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How can landlords reduce the chances of deposit disputes?

News at Kings Group | 16/04/2019

As a landlord, you want a tenancy to go as smoothly as possible from start to finish. This includes a seamless exit process when a tenant decides they want to move on elsewhere.

But disputes over deposits – and how much of the original deposit a tenant should get back at the end of a tenancy – can sometimes arise and are a significant source of stress for all those involved.

There are, however, steps you can take to limit the odds of disputes occurring. 

Cover yourself

It’s always a pragmatic move to have insurance in place to cover yourself against any accidental or intentional damage caused to your property.

This means, that if you’re unable to reclaim the costs for damage caused by the tenant through deposit deductions, you can submit a claim to your insurance provider instead. This is even more useful if the damage caused was accidental and your reluctant to penalise your tenant for something that wasn’t their fault or was out of their control.

A number of providers offer landlord insurance – which isn’t mandatory, but is advisable. Packages are often fairly cheap, while also providing you with peace of mind that you’re covered if anything goes wrong.

Have an impartial inventory

One of the best and most reliable ways of preventing deposit disputes is by making sure an inventory is conducted before the keys are handed over to a new tenant. This document – which essentially details the condition (both interior and exterior) of the property before tenants move in – should be agreed upon and signed by both parties.

It will list the contents and items in a property, the general condition of the home, and any wear or tear, damages or imperfections that are already in play before the tenancy begins.

Video or photo inventories are even better than just a written document, as it’s far harder to dispute something that is in visual form rather than just words.

During inspections throughout the tenancy and at the end of a tenancy, the inventory can be used to check that there are no missing or broken items, or damage and wear and tear that wasn’t there before. If any items are missing or broken, or any damage has been caused, a landlord can then deduct the repair or replacement costs from the tenant’s deposit.

If you have video, photo and written evidence of the contents of your home and the condition it was in before you rented it out, it will be much harder for tenants to dispute that the issues were caused by them.

 A good, reliable letting agent will be able to conduct one on your behalf. Here at Kings Group, our fully managed service includes a free professional inventory for use in the event of a dispute over the damage deposit at the end of a tenancy.

We also send someone from our Property Management department to check on the general condition of the property every four months, while a member of Kings staff will attend the property to formally check the tenant in to the home at the start of the tenancy and then out of the property when it ends.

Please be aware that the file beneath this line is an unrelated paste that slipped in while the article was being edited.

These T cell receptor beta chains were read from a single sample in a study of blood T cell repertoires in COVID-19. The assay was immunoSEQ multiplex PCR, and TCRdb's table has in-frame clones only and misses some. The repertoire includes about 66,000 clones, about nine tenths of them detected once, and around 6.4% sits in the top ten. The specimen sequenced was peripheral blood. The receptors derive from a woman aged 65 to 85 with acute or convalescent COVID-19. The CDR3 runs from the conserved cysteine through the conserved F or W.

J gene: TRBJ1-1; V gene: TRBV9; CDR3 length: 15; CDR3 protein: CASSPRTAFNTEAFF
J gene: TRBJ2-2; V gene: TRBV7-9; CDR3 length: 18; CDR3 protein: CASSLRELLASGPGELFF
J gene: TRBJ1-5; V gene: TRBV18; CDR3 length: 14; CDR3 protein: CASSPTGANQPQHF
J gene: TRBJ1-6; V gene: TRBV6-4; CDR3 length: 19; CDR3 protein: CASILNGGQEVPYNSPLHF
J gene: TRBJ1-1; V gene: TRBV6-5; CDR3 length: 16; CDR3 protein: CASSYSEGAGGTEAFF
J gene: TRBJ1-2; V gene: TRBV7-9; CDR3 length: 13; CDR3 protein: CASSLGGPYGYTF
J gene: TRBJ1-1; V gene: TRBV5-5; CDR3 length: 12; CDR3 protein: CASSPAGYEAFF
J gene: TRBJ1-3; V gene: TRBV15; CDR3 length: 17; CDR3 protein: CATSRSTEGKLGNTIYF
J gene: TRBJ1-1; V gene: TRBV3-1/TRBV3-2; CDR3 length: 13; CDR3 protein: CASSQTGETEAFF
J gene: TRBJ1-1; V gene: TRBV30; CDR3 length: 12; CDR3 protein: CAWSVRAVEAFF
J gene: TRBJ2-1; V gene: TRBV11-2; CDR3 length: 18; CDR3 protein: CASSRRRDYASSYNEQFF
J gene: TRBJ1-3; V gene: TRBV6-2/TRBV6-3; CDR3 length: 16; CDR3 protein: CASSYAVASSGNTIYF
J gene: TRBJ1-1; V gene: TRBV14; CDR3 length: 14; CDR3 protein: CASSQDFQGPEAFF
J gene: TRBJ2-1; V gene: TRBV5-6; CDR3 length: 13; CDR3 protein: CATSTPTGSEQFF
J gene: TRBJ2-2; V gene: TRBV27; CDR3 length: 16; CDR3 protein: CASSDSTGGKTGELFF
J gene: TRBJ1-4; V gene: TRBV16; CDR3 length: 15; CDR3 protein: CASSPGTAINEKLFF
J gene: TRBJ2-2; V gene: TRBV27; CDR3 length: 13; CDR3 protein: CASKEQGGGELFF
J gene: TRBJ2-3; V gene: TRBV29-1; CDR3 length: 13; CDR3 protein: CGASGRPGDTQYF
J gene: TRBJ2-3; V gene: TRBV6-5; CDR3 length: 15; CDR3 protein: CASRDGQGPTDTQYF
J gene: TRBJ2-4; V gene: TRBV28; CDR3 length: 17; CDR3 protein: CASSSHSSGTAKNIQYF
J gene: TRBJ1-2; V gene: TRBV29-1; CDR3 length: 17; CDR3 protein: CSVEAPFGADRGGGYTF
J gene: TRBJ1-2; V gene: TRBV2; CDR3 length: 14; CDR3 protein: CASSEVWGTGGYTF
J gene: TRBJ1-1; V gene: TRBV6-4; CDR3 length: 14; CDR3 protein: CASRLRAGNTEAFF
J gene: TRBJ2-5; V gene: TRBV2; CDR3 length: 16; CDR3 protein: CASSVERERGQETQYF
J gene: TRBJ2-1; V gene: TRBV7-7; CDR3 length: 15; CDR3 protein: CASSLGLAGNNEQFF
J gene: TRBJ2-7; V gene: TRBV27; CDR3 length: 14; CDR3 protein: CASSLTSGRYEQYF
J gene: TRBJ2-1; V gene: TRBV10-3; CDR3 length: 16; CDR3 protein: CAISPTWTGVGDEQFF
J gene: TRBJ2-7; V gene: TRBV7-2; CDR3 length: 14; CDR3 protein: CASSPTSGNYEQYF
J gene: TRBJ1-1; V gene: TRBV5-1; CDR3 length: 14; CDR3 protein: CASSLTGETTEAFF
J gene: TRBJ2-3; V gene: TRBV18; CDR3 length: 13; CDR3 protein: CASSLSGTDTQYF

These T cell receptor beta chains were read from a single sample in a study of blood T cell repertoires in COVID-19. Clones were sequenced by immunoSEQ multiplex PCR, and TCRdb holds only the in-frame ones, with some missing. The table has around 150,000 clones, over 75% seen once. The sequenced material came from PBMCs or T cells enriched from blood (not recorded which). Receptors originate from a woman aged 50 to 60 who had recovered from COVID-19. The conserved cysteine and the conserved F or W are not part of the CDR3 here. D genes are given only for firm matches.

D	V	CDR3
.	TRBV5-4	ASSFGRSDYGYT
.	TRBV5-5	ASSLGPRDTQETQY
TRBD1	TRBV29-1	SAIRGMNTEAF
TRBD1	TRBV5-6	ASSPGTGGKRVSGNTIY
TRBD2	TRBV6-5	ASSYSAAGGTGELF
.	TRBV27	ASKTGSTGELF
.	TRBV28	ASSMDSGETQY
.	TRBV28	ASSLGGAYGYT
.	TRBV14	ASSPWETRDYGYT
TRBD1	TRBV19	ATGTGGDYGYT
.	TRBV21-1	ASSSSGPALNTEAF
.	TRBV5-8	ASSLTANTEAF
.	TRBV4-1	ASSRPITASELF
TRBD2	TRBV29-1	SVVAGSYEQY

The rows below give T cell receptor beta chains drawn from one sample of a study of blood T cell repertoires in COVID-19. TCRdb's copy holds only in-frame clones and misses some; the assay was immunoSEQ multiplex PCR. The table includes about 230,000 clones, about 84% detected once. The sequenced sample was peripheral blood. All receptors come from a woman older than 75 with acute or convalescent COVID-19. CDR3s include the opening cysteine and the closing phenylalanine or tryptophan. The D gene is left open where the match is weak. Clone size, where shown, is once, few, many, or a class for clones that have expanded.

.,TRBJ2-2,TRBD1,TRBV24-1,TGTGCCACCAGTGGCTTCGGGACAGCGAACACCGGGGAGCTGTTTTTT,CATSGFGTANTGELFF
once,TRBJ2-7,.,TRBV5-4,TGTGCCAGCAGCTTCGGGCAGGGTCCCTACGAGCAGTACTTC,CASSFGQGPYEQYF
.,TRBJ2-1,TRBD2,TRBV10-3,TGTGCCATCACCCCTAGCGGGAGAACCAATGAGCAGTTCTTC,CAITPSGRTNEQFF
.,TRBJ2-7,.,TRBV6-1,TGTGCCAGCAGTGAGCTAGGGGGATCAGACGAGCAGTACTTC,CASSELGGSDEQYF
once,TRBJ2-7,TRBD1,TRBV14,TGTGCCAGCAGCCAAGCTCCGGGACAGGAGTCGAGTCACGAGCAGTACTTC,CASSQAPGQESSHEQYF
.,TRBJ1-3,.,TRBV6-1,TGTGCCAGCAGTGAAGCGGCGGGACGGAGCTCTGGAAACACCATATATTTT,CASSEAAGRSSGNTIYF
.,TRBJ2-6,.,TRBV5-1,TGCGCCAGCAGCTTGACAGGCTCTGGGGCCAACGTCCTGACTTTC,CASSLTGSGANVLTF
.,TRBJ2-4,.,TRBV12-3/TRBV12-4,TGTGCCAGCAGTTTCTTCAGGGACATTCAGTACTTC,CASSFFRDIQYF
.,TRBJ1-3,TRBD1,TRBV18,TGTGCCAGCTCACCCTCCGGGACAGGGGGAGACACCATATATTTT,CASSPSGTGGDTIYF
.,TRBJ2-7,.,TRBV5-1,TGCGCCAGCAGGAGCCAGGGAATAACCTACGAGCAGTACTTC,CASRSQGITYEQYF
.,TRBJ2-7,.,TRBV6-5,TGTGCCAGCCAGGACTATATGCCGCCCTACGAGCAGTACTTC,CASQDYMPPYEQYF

Develop a good landlord-tenant relationship

It stands to reason that if you build a strong, mutually beneficial relationship between yourself and your tenants, there is less likely to be any issues throughout the tenancy. If there are any issues, they can be resolved amicably rather than having to be dealt with independently by an adjudicator or mediator.

You should work closely with your letting agent to form a good bond with your tenants from the off, thus reducing the chances of any problems at a later date.

If a tenant feels comfortable and settled, they are more likely to report any repair jobs that need to be carried out, or inform you of any items that need to be replaced having been broken or damaged accidentally. This enables you and your letting agent to react quickly to any issues, limit or eradicate the damage caused, and perhaps come to an arrangement over how the repairs or damages will be paid for.

Operate a fair-minded approach

It’s important, during the checkout process, when you are cross-referencing the current condition of the property against the inventory you created at the beginning of the tenancy, to take into account ‘fair wear and tear’.

In other words, certain items are likely to change over time as they age or are used extensively. A brand-new sofa or dining table, for example, aren’t going to look as pristine after two or three years of use. Equally, a home that has been lived in for a while is going to feel more lived-in than one which hasn’t been occupied.

It’s important to bear these factors in mind when assessing the cleanliness and condition of your property. That said, this doesn’t mean you have to accept things like burn marks, chipped surfaces/tiles or rips and holes in rugs, carpets and curtains. That goes beyond fair and wear tear and can more legitimately be categorised as damaged goods which need to be replaced or repaired.

Following the steps above should help to keep deposit disputes at bay, and it’s also important to work with an experienced letting agent with excellent knowledge of the local areas they operate in.

At Kings Group, we can help you to fill your rental homes with the right tenants from the off and then ensure a smooth tenancy thereafter. We’ll also be there to ensure the checkout process goes as smoothly as possible to ensure you can turn over tenancies in a seamless fashion.

For more advice about letting your property in North London, East London, Hertfordshire and Essex, please contact your local Kings Group branch today.

To find out how much you could be earning in rent each month, you can also request a free instant online valuation.